OneNote curriculum project in Ireland

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Tom Jackson of Microsoft has been working with some Irish schools on a fascinating project using OneNote to develop and distribute curriculum to students. To understand the background of the project, read his initial blog entry from February.

Tom recently posted a new blog entry summarizing what they did. He will be adding more detailed blog entries regularly so be sure to check back. I cited a few parts of his entry below.



Supporting documents:

  • For site visitors on Tom’s SkyDrive site here
  • If you’re interested in the Curriculum Mapping piece that was a core part of the Northern Ireland solution, you can see a great video about it here



  • From Niall- Dunshaughlin CC Student: “I do believe that given the right training and equipment, – OneNote is the future for learning!”
  • Kevin Reilly- Dunshaughlin CC History Teacher:“Excellent software to facilitate organisation in a student’s learning.Inspires inquisitorial spirit e.g. students organised a guest speaker, Kari Rosvall”  (See RTE video for her background)



OneNote and Learning Styles – I found the quote from Neil below to be particularly interesting as we have been talking about OneNote and learning styles as well. This seems to support the research that Dr. Ole Lauridsen has done with his “OneNote and Learning Styles – A Perfect Match.” paper.  If you haven’t yet read his pamphlet or watched the video of Dr. Lauridsen, I would highly encourage you to take a browse.

  • Neil Armstrong-Wallace HS History Teacher: “More pleasing to note, is the improvement of a couple of pupils who have shown an improvement in their essay mark, compared to earlier work this term. This includes Student A, Student B, Student C, Student D and especially Student E. Student E has really shown the true merits of using OneNote and UMPC in the classroom. He was previously underachieving, yet with the pilot he really showed what he was capable of. I believe him to be a kinesthetic learner; therefore he needs to be focused on completing a task using his hands. Otherwise his attention wanders. During the pilot he was very focused and really put the largest amount of effort into the OneNote module that I have seen all year to date!!. This means that the OneNote has the potential of helping to improve the work and grades of underachieving males and kinesthetic learners. It may have a larger field in helping pupils with SEN with organisation and producing work.”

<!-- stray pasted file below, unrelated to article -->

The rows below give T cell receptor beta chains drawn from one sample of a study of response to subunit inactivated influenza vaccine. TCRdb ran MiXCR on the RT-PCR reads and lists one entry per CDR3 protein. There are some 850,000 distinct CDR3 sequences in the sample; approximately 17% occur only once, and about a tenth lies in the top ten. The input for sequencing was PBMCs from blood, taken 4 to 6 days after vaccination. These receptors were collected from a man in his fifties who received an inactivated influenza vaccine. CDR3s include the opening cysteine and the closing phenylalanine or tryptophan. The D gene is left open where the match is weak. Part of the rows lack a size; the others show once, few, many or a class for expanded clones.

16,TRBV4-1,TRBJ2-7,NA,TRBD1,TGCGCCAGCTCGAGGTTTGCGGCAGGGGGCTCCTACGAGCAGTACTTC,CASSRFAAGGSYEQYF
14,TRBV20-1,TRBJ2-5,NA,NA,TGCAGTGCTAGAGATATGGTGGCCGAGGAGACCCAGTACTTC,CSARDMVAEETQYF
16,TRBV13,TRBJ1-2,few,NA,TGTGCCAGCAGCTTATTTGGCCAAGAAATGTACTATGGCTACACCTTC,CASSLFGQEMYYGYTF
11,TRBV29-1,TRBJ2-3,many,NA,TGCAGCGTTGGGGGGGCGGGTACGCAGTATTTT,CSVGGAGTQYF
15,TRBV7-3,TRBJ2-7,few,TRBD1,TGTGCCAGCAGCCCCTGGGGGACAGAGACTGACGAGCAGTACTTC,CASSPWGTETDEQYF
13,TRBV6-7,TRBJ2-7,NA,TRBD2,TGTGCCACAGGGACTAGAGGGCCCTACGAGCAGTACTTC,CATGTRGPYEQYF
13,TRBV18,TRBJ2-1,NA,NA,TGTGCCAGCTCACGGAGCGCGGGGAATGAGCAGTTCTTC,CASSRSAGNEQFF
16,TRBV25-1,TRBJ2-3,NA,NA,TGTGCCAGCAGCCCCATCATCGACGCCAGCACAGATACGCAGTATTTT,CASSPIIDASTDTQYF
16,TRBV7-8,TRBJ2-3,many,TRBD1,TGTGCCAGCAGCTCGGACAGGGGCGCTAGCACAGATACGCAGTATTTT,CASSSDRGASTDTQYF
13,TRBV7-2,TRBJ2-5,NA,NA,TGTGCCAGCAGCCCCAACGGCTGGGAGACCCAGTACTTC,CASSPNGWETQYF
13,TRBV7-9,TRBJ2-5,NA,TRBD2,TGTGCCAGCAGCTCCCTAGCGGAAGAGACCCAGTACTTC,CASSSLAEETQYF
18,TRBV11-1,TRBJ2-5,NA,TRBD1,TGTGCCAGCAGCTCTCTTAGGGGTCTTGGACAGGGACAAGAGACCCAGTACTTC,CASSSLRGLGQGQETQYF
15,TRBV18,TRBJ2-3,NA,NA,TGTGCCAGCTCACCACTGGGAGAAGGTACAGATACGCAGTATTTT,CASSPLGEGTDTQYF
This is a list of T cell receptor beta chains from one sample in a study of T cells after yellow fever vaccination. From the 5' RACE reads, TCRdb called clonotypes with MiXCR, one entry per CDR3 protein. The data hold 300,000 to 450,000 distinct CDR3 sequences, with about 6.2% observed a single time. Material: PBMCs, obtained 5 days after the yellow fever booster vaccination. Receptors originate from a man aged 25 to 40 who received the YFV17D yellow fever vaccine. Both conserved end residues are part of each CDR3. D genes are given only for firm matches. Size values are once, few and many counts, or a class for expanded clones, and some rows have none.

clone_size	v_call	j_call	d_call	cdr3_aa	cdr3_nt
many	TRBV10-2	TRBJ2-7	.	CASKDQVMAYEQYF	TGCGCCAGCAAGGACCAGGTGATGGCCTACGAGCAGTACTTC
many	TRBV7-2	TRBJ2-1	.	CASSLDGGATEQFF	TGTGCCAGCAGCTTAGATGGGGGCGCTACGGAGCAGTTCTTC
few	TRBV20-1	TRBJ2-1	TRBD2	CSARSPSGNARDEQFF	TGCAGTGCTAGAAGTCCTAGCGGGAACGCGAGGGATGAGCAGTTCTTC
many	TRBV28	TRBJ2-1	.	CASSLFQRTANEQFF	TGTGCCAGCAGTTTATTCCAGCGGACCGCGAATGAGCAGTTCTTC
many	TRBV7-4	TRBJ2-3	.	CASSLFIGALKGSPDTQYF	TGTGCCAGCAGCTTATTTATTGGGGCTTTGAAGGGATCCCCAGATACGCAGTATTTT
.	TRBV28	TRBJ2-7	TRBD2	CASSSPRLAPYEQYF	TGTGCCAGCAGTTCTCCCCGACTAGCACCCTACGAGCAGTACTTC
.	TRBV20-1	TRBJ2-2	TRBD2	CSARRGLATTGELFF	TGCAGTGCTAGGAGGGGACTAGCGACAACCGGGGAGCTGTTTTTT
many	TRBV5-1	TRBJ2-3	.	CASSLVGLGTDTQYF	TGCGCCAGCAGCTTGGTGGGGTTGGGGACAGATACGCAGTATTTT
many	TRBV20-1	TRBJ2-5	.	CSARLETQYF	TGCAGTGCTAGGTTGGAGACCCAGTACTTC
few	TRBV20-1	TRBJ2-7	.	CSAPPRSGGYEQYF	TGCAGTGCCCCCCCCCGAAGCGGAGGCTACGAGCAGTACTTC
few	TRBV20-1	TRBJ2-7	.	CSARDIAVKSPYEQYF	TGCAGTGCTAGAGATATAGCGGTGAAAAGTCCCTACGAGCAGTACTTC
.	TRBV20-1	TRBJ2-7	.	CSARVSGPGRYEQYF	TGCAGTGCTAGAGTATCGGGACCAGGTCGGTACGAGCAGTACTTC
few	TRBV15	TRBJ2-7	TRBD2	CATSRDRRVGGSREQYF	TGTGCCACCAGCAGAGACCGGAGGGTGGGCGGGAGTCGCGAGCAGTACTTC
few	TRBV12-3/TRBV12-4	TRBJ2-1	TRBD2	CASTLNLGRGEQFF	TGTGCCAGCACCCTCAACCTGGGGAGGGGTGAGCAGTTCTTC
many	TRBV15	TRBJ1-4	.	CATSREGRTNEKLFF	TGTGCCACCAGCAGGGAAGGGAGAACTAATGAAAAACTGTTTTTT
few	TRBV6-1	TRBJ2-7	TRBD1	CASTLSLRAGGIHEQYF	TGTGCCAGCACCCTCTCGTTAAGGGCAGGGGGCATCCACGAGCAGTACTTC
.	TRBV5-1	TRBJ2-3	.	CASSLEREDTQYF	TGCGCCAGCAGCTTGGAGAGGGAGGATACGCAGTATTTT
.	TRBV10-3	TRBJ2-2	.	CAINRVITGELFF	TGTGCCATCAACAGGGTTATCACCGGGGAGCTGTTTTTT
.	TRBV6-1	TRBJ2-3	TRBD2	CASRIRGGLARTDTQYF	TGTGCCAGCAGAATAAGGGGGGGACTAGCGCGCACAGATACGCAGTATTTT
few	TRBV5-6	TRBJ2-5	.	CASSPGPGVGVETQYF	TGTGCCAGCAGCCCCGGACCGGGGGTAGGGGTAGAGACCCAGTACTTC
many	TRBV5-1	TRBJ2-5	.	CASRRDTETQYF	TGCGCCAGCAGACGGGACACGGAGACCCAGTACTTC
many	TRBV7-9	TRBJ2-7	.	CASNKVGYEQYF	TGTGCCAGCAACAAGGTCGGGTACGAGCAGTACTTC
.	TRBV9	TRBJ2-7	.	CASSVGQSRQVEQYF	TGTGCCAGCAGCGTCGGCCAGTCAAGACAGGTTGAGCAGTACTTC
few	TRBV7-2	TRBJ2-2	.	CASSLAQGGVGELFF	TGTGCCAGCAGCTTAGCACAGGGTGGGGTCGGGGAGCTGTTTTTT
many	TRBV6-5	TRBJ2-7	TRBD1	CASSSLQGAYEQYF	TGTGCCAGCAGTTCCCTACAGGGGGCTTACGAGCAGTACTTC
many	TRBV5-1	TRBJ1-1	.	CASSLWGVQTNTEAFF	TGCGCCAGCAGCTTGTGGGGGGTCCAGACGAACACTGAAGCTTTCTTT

Are other educators experimenting with OneNote and curriculum? Let us know – share you story!



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